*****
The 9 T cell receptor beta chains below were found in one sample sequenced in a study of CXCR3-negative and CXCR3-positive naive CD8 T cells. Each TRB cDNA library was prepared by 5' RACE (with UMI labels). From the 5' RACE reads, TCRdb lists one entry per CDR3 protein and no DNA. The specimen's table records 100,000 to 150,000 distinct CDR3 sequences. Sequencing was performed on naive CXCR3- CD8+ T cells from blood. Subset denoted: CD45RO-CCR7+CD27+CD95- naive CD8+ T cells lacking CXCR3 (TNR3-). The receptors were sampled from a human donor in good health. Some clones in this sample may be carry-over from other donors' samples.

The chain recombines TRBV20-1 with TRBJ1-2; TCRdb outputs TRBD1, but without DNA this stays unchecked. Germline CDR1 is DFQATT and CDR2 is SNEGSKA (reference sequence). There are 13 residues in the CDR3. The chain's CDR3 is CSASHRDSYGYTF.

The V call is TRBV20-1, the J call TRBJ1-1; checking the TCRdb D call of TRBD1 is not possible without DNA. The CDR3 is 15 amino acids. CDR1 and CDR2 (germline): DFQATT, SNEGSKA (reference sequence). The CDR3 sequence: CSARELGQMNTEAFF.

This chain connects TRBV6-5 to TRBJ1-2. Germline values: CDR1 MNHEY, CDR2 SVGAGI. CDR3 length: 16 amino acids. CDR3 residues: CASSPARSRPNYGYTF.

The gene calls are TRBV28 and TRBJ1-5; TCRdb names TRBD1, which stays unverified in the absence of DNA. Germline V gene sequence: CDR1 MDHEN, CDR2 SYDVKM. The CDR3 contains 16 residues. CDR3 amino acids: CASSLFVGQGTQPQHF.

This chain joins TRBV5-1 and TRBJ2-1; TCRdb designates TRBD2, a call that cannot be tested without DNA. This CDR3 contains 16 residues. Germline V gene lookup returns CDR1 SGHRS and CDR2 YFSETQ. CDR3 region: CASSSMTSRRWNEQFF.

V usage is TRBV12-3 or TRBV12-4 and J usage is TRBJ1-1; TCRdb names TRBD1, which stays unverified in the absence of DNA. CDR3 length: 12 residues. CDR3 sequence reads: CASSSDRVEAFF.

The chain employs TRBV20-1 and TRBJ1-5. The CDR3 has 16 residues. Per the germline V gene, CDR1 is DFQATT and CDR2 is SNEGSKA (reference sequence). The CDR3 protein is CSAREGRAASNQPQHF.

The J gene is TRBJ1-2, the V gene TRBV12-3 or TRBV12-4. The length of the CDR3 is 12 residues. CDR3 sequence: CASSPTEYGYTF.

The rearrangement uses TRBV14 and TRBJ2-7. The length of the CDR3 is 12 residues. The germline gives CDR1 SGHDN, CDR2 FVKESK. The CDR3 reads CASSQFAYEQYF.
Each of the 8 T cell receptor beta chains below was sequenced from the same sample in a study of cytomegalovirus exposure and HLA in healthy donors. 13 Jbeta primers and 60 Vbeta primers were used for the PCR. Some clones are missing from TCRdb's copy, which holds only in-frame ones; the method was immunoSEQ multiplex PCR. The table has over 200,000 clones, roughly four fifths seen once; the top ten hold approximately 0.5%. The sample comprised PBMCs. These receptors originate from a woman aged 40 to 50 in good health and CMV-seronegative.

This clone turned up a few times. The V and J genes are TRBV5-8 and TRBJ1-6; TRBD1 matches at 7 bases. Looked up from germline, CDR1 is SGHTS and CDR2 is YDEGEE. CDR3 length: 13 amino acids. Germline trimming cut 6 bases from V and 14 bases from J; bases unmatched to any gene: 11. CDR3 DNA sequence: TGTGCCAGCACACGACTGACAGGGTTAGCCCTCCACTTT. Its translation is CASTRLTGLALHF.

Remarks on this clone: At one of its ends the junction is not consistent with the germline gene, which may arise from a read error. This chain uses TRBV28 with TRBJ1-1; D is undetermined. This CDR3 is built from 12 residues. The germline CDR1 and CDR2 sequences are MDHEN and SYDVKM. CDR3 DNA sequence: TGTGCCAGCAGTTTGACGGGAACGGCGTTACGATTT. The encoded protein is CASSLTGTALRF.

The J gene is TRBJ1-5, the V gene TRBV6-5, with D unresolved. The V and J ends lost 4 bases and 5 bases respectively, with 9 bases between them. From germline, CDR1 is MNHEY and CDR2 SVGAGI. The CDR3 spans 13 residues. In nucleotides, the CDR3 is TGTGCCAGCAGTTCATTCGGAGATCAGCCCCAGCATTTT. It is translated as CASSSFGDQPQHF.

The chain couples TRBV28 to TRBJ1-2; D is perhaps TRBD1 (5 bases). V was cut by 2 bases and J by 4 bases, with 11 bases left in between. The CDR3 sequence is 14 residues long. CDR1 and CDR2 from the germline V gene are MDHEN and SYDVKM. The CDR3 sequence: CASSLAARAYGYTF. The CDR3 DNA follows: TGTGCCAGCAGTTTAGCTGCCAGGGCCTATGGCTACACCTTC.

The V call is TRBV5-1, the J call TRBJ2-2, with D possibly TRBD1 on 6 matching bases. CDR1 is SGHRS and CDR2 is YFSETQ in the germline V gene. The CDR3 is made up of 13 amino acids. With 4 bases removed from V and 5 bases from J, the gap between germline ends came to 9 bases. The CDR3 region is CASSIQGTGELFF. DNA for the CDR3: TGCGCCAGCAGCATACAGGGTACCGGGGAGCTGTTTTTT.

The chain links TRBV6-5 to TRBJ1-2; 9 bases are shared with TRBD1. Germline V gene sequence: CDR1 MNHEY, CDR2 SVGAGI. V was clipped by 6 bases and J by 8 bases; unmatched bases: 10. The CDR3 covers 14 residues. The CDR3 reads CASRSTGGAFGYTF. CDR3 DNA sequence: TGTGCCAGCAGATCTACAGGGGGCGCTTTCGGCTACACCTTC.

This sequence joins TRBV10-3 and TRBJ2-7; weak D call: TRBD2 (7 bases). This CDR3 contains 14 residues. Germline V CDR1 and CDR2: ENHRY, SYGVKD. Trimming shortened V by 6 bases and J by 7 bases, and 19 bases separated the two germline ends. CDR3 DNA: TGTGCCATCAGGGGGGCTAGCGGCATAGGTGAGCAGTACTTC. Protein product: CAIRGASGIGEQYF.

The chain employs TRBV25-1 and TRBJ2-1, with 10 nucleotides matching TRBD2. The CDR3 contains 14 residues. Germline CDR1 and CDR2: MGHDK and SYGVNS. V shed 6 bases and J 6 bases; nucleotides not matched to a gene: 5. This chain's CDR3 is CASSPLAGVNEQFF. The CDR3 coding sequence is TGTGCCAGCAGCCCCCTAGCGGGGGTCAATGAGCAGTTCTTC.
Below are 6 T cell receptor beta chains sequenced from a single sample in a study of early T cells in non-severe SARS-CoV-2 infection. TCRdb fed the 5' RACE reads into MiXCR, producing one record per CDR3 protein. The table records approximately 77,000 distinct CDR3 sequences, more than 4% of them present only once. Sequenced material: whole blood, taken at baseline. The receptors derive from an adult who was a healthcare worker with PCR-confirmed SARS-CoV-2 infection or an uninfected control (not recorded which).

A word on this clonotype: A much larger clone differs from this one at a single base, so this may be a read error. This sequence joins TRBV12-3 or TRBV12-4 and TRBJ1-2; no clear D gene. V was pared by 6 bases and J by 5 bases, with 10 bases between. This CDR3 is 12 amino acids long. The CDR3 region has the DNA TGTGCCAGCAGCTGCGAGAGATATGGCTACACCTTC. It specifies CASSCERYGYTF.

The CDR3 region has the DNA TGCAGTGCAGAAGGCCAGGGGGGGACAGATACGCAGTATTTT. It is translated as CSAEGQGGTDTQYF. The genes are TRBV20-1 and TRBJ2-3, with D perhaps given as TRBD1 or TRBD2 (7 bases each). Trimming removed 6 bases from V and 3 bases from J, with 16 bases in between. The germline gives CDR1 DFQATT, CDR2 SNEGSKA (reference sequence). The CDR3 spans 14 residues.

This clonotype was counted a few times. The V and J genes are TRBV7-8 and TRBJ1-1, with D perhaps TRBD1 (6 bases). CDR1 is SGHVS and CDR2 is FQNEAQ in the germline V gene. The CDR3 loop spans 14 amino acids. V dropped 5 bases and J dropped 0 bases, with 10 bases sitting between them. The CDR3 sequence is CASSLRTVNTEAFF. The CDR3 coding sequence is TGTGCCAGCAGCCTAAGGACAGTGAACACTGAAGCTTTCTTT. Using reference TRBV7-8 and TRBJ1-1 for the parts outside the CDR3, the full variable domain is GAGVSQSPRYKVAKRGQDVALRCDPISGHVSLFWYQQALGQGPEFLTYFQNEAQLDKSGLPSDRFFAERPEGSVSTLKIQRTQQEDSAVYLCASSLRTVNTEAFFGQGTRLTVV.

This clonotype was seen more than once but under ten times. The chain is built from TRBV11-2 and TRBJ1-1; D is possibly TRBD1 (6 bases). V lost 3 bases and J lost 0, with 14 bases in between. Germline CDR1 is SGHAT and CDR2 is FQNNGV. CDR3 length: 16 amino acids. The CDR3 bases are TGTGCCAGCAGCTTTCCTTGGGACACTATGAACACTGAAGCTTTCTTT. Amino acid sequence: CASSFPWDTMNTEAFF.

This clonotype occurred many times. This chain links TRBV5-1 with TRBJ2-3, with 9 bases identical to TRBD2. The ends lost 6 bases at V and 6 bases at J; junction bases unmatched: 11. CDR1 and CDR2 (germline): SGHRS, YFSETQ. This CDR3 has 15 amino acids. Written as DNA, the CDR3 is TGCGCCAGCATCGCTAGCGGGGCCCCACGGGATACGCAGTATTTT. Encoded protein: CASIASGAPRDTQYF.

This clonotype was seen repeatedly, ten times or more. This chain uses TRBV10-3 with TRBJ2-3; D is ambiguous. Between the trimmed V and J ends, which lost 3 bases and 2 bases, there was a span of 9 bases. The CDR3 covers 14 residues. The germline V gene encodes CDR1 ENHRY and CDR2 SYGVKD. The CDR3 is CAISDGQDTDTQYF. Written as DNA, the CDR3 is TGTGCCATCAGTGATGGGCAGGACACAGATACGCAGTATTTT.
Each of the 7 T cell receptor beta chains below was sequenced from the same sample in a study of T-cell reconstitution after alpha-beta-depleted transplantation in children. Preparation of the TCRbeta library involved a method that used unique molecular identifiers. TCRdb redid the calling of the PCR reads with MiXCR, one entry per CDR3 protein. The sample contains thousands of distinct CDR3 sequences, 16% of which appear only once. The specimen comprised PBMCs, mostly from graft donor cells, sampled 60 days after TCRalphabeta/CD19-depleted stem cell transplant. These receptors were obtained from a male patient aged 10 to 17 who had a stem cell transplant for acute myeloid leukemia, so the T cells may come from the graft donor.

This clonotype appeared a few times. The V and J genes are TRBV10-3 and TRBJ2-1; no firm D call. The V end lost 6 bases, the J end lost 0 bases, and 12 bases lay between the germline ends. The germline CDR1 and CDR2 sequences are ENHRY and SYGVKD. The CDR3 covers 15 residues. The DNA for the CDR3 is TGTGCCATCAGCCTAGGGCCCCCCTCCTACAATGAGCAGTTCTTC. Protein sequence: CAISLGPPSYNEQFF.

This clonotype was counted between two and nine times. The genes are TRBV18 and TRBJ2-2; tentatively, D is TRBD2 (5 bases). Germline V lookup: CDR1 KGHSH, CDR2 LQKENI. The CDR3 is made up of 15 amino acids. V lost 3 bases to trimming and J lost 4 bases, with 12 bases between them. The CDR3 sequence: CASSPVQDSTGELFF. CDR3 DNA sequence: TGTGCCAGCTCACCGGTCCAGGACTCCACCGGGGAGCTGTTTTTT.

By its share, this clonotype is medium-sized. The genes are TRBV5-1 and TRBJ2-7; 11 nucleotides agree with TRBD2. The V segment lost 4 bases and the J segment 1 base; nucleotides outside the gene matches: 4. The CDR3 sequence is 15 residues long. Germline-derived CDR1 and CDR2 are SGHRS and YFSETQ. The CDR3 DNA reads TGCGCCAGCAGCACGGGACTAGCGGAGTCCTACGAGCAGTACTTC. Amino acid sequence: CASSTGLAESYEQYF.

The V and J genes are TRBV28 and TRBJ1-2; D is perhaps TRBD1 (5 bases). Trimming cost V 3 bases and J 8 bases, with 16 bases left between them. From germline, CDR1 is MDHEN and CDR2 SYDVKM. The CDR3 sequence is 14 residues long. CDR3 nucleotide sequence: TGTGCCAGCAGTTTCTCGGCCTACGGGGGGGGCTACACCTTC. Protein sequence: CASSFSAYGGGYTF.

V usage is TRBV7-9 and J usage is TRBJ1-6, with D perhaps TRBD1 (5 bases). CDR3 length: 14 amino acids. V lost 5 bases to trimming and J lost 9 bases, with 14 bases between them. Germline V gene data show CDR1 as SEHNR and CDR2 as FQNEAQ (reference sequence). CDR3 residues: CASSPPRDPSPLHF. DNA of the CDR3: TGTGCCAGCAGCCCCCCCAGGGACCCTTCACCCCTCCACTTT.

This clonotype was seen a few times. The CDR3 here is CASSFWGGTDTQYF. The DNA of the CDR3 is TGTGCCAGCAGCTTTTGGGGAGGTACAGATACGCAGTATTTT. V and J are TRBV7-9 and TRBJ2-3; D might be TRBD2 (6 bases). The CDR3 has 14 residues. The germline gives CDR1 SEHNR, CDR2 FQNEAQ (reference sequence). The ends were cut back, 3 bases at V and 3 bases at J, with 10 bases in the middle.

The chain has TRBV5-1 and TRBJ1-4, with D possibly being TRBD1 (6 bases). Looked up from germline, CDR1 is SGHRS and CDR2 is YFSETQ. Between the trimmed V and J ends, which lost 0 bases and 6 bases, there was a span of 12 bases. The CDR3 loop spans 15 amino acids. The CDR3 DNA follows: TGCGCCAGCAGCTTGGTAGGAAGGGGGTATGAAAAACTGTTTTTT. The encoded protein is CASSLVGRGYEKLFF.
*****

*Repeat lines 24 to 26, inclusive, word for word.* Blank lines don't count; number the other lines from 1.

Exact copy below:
This clonotype was seen more than once but under ten times. The chain is built from TRBV11-2 and TRBJ1-1; D is possibly TRBD1 (6 bases). V lost 3 bases and J lost 0, with 14 bases in between. Germline CDR1 is SGHAT and CDR2 is FQNNGV. CDR3 length: 16 amino acids. The CDR3 bases are TGTGCCAGCAGCTTTCCTTGGGACACTATGAACACTGAAGCTTTCTTT. Amino acid sequence: CASSFPWDTMNTEAFF.

This clonotype occurred many times. This chain links TRBV5-1 with TRBJ2-3, with 9 bases identical to TRBD2. The ends lost 6 bases at V and 6 bases at J; junction bases unmatched: 11. CDR1 and CDR2 (germline): SGHRS, YFSETQ. This CDR3 has 15 amino acids. Written as DNA, the CDR3 is TGCGCCAGCATCGCTAGCGGGGCCCCACGGGATACGCAGTATTTT. Encoded protein: CASIASGAPRDTQYF.

This clonotype was seen repeatedly, ten times or more. This chain uses TRBV10-3 with TRBJ2-3; D is ambiguous. Between the trimmed V and J ends, which lost 3 bases and 2 bases, there was a span of 9 bases. The CDR3 covers 14 residues. The germline V gene encodes CDR1 ENHRY and CDR2 SYGVKD. The CDR3 is CAISDGQDTDTQYF. Written as DNA, the CDR3 is TGTGCCATCAGTGATGGGCAGGACACAGATACGCAGTATTTT.